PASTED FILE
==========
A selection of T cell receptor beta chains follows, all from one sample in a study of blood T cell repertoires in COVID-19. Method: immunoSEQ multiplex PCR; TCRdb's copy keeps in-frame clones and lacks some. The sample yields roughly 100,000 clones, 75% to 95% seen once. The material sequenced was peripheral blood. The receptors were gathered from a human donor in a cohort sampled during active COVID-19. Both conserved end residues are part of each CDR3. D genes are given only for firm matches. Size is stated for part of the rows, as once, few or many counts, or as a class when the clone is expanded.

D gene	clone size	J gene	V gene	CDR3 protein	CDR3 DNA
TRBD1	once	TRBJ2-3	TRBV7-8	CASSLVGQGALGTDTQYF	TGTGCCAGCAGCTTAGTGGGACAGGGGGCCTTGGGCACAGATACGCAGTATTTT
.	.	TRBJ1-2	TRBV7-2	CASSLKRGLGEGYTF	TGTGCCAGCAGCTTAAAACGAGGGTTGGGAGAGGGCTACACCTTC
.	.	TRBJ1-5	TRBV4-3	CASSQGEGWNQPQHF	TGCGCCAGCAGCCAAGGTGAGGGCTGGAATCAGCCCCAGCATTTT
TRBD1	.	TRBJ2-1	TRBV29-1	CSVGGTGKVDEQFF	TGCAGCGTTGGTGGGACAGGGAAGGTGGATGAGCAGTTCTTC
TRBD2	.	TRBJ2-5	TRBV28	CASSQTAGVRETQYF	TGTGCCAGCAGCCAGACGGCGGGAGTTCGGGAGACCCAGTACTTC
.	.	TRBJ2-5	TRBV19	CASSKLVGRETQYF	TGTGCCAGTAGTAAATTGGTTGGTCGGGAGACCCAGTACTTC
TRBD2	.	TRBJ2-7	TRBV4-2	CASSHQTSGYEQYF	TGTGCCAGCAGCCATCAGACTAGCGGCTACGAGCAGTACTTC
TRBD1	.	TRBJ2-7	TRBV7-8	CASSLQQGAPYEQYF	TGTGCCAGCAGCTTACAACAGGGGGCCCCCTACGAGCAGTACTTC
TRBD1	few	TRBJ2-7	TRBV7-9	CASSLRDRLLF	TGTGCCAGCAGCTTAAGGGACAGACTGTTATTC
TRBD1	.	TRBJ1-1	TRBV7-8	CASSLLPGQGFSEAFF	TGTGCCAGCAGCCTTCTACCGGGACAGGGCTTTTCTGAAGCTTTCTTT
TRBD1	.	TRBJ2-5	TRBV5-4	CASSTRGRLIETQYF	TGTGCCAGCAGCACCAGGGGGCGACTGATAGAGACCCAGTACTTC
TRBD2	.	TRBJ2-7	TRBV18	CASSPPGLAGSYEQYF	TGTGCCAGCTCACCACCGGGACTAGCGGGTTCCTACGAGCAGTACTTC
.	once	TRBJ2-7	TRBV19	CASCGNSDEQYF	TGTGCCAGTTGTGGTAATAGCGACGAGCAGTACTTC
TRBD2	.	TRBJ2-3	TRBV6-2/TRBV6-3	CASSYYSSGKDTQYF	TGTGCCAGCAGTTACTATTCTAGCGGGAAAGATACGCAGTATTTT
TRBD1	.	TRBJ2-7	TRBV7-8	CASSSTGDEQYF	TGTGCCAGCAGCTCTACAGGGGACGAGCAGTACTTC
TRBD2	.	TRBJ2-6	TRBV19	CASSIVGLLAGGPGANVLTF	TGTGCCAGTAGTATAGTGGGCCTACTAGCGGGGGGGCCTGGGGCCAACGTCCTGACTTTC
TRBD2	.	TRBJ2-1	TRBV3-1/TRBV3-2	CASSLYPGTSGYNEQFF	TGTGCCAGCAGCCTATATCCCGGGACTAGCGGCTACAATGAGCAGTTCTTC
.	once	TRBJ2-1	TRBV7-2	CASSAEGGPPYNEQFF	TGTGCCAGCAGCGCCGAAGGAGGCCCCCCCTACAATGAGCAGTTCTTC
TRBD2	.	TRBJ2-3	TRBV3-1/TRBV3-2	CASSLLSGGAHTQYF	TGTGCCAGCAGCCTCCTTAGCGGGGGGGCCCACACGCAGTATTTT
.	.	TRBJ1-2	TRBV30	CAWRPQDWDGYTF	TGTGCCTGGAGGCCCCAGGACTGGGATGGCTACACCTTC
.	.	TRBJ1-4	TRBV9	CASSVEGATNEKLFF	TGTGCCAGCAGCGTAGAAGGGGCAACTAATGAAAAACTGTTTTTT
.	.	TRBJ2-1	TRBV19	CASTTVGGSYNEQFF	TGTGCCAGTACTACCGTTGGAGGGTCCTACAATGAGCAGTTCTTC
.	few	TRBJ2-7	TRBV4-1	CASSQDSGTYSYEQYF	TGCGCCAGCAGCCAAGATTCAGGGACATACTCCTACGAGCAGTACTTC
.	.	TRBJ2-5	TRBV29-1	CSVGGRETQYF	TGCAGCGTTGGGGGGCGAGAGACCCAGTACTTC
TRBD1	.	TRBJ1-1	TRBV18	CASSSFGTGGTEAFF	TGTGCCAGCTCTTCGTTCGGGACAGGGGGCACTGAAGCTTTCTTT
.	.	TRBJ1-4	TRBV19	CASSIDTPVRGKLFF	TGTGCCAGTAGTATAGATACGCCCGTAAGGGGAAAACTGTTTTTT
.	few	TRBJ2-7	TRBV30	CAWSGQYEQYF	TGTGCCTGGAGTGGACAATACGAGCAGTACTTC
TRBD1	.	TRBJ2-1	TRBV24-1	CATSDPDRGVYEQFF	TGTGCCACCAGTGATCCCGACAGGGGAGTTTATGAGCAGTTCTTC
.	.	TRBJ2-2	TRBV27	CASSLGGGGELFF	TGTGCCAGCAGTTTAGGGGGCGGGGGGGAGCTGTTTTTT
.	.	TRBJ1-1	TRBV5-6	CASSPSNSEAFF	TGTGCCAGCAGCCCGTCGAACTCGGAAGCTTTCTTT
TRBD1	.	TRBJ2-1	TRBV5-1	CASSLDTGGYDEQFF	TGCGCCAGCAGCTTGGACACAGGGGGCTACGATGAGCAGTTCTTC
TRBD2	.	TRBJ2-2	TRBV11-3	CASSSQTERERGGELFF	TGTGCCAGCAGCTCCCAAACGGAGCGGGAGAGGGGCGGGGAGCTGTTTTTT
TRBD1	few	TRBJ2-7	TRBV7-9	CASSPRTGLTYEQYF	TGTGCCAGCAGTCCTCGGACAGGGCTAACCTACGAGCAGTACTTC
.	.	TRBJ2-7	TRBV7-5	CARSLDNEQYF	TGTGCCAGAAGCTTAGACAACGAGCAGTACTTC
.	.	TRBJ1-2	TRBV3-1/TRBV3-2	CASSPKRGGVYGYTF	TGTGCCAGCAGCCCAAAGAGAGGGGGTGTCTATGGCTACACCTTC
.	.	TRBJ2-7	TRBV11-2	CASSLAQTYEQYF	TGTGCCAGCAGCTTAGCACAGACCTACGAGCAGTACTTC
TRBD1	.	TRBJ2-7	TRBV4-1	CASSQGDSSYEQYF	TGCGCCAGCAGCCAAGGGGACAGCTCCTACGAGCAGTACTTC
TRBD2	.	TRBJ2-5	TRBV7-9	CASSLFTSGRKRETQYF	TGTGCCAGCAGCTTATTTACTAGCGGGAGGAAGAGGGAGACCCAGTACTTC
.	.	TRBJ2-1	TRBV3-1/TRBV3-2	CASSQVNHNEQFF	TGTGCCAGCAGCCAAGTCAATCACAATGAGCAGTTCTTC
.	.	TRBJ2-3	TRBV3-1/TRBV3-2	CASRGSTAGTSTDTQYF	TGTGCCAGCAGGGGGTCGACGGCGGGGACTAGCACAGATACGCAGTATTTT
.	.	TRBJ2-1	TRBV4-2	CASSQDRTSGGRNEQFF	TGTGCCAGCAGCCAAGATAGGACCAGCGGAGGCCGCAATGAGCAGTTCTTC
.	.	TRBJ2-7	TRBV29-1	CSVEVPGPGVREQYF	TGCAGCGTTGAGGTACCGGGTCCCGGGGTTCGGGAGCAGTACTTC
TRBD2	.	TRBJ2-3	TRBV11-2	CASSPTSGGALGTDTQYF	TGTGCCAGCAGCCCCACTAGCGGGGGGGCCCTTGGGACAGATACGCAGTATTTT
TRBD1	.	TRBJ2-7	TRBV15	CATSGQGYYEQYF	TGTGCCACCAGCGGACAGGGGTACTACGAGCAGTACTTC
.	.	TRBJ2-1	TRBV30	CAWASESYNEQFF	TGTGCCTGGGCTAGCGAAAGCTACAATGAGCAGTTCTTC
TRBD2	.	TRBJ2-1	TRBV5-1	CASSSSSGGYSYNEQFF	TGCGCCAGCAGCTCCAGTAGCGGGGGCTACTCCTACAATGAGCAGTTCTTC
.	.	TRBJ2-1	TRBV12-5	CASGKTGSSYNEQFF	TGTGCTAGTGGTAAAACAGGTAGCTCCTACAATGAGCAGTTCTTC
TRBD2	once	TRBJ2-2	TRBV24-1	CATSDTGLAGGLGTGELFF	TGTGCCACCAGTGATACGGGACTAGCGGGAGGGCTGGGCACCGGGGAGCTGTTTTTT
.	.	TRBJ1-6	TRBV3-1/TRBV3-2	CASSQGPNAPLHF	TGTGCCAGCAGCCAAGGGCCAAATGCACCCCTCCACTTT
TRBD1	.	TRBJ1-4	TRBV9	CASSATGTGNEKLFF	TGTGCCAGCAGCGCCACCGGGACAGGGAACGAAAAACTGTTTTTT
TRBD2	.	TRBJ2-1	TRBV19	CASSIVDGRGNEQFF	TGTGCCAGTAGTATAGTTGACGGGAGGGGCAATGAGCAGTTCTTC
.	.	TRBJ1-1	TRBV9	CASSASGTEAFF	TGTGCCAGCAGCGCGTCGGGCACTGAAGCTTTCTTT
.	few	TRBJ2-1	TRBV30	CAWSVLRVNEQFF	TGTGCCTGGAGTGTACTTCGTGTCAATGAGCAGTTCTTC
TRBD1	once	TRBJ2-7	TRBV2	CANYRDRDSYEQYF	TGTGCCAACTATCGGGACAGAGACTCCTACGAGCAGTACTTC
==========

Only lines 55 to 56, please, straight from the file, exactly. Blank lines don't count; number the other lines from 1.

.	few	TRBJ2-1	TRBV30	CAWSVLRVNEQFF	TGTGCCTGGAGTGTACTTCGTGTCAATGAGCAGTTCTTC
TRBD1	once	TRBJ2-7	TRBV2	CANYRDRDSYEQYF	TGTGCCAACTATCGGGACAGAGACTCCTACGAGCAGTACTTC